OCR Interpretation


The day book. (Chicago, Ill.) 1911-1917, February 16, 1915, LAST EDITION, Image 19

Image and text provided by University of Illinois at Urbana-Champaign Library, Urbana, IL

Persistent link: http://chroniclingamerica.loc.gov/lccn/sn83045487/1915-02-16/ed-1/seq-19/

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certainty that the work would bring
him numerous commissions from
personal friends .of Merivale and oth
ers. -When Loring left the offic,e he had
accepted the comission. He heard
the banker's words ringing in his
ears.
"I'm not going to hamper you with
any instructions, my boy. Just build
the house as if it was your own, and
as if it was for your own honey
moon." m
Loring decided that the chances' of
his meeting Elsie again were very
slight. Undoubtedly, long before the
foundations had begun to be dug
Merivale would have mentioned his
name to his future bride. But the
ghastly irony of the situation mocked
him. It was certainly a dreadful sit
uation. And because of its,biting irony he
set to work to buifdtfust such a house
as he and Elsie had often planned, in
the days when he looked forward to
the success which had now arrived.
The time came at last when he had
the contractor at work. ,
"I don't want to see it until it's fin
ished," said Merivale to him. "Never
mind worrying about my opinions,
young man. Just you get busy and
build a house that's weatherproof and
Has some stairs in it, and a kitchen
and parlor, and YH let you do it in
your oyrD0faj"
A little more than a ,year after the
plans bad been completed the house
was ready. Not ready for occupation,
but ready without the plumbing and
other "fixings." And then Loring
told "Merivale and asked him to come
and see it
"You've finished it just fh time, be
cause we are to be married next
month," answered the banker. "And
what do, you think, Mr. Loring? I
haven't told my future Vwife a word
about It! My! Won't she be pleased
with it?"
He looked critically at the photo
graph which Loring had just handed
'It's a dandy honeymoon house,"
he said. "Now, Mr. Loring, I can't ',
make a definite engagement to go out ,
and look at it, but m call you up -S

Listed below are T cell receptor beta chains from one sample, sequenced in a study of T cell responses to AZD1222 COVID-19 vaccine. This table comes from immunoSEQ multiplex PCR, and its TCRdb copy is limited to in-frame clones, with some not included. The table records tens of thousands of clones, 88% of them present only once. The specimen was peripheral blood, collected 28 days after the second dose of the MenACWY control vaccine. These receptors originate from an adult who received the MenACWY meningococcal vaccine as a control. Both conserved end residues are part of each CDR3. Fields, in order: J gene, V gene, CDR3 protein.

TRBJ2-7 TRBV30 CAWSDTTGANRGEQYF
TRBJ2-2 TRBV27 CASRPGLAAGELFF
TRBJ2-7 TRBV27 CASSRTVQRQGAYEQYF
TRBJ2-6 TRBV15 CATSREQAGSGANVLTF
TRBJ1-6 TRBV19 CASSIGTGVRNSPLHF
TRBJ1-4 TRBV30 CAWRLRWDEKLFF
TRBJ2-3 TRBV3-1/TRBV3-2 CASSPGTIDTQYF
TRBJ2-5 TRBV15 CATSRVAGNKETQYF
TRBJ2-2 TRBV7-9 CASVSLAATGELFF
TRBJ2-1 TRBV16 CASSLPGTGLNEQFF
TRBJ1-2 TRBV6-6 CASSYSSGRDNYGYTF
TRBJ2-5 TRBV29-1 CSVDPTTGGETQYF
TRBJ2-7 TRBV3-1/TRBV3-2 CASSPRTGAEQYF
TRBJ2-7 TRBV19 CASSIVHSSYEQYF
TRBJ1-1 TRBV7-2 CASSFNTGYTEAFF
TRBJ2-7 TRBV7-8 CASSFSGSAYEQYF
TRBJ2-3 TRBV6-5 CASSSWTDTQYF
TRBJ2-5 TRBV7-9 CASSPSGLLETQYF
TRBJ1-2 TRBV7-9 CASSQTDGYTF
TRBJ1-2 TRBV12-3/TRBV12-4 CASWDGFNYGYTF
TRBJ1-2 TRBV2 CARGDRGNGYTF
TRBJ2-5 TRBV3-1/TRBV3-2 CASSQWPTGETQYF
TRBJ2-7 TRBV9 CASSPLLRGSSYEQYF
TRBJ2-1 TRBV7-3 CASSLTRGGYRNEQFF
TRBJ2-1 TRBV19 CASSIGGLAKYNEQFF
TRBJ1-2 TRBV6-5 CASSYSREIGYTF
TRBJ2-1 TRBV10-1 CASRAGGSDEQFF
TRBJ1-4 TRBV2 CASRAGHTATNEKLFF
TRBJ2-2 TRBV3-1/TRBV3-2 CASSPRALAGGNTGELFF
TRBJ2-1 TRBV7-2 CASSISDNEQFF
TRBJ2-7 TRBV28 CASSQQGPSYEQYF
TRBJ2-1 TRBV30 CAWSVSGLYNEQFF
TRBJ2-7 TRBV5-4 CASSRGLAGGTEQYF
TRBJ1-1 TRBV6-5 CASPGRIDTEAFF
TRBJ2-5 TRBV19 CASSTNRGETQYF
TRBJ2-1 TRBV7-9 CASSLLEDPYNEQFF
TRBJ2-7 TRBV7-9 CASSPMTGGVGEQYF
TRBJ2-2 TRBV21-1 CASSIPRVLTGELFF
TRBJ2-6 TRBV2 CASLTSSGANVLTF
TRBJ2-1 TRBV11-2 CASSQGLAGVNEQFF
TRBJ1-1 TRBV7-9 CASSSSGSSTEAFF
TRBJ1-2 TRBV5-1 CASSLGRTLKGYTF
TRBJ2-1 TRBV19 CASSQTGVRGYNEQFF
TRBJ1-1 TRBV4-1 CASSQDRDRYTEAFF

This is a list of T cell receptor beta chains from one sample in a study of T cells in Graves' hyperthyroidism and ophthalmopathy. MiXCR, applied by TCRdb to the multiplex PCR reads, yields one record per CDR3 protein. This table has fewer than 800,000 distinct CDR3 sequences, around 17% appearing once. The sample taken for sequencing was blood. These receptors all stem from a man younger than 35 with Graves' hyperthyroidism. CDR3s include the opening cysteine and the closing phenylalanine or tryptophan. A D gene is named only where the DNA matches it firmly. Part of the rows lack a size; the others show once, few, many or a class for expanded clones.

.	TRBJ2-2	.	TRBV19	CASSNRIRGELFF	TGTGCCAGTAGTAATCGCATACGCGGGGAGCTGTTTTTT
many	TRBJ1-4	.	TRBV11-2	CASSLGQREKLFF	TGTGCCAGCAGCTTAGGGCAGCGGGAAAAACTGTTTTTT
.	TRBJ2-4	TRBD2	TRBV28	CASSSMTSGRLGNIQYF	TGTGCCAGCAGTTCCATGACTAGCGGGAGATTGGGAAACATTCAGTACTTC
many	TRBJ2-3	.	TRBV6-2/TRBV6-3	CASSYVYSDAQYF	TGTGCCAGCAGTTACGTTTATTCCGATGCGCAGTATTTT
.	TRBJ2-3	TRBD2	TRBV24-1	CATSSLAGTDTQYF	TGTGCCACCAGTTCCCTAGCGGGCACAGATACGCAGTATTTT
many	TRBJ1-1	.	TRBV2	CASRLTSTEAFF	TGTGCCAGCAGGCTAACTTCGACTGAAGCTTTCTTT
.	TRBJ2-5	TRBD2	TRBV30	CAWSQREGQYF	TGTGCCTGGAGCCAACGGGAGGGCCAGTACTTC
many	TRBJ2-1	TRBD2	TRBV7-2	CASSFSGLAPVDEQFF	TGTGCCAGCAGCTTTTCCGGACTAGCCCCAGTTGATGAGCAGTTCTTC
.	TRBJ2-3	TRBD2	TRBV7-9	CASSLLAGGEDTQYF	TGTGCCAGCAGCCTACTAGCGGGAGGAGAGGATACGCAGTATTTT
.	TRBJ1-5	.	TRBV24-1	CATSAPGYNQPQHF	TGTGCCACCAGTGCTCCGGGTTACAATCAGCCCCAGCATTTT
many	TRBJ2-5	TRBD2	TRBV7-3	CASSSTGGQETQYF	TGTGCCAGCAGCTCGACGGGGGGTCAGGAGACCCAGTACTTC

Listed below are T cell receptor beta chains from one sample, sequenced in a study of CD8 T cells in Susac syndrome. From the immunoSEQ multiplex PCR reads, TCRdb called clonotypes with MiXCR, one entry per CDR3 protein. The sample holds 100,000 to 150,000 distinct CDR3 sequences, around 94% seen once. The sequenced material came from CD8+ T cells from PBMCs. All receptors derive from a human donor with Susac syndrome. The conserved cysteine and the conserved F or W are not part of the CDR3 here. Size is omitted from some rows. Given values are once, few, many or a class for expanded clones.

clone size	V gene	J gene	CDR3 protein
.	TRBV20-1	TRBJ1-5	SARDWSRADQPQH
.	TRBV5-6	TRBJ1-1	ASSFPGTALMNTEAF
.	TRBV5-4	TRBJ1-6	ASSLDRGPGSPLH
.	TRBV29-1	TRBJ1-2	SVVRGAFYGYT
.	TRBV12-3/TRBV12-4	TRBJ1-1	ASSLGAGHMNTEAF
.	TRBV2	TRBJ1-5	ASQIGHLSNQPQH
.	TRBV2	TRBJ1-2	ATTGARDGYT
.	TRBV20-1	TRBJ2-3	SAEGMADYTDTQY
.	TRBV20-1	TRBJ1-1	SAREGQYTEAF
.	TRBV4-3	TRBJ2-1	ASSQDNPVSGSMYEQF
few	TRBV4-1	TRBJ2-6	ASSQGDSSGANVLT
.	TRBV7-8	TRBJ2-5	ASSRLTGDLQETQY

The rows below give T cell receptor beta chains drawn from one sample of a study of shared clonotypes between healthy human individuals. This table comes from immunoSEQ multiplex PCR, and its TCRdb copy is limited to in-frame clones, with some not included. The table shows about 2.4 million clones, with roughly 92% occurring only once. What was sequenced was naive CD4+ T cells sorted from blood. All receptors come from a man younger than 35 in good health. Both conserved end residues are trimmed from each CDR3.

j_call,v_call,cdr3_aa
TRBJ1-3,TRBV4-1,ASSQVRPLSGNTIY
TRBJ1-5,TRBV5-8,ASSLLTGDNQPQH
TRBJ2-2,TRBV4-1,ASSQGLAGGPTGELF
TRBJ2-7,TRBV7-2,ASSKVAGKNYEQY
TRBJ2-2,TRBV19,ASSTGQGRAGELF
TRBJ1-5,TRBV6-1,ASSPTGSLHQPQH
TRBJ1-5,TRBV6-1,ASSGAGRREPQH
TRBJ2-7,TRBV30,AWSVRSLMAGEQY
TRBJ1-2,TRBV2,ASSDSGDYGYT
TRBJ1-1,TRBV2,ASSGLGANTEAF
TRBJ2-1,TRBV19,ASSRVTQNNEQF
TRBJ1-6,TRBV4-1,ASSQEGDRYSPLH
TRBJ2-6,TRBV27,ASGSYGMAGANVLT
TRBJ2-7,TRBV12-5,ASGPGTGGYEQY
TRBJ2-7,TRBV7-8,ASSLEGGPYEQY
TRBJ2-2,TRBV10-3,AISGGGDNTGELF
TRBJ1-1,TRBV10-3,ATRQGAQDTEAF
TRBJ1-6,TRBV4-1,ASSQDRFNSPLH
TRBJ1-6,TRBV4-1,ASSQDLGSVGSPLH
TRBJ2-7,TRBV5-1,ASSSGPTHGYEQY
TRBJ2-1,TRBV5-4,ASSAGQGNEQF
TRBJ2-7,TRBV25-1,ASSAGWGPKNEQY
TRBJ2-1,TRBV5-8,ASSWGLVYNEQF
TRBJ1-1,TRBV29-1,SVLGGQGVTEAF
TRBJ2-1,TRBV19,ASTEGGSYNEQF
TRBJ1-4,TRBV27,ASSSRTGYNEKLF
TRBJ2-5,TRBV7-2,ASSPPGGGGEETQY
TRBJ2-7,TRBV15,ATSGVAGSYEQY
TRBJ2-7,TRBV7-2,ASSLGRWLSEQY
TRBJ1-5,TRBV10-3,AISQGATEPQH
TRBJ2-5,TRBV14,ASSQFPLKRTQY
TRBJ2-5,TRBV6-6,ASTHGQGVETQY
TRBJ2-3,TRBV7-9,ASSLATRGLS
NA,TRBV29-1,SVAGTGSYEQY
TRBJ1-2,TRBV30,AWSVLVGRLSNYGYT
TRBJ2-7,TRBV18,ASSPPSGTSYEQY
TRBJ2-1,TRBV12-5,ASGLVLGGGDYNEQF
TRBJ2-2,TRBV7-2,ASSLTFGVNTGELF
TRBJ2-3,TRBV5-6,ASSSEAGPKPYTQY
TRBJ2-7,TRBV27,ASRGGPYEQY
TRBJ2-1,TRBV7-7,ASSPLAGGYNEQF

when I have a morning to spare and
arrange to meet you there."
It was some five days later that 2
Loring received his telephone calLiJ
Merivale was to motor out to the sub
urb and meet Loring, and he would 1
take him back in his machine.
Loring found that the banker had
.not arrived when he reached the
place. As he stood looking at the1
house the bitter thought would in-ty
trade Itself upon his mind that it',
would have made just the place for
Elsie and himself. He had been $
thinking of her a -good deal lately.
Then it was that he saw her.
She came round the house and for '
the first time in all those years they
stood face to face He gasped. It j
was the same Elsie, but more worn-
anly, more matronly, and with a look s
of maturity upon the beautiful face. '
"Robert!" she cried. J
"Elsie!" jr
And in that instant all the past was '-?
forgotten and -they stood clasped hv
each other's arms. Merivale was as
completely forgotten as though he J
had never existed, never come into
their lives. LJ
It was not for several minutes that
they remembered. And Robert, re
leasing her, looked into her face in ,
doubt and terror. v
"You are to be married again!"
he whispered. T
"I hate him, Robert" t
Robert Lorlng's eyes suddenlyper-
ceived the banker standing in thej
doorway of the new house. There
,was a look on his face that startled
Loring. It was the expression of a
man who was amused!
He came down the wide steps
briskly and planted himself la fronts
of them,
"So you've made up again, have
you, young peate?" he asked, laugh
ing as thojttgh it were the. .greater

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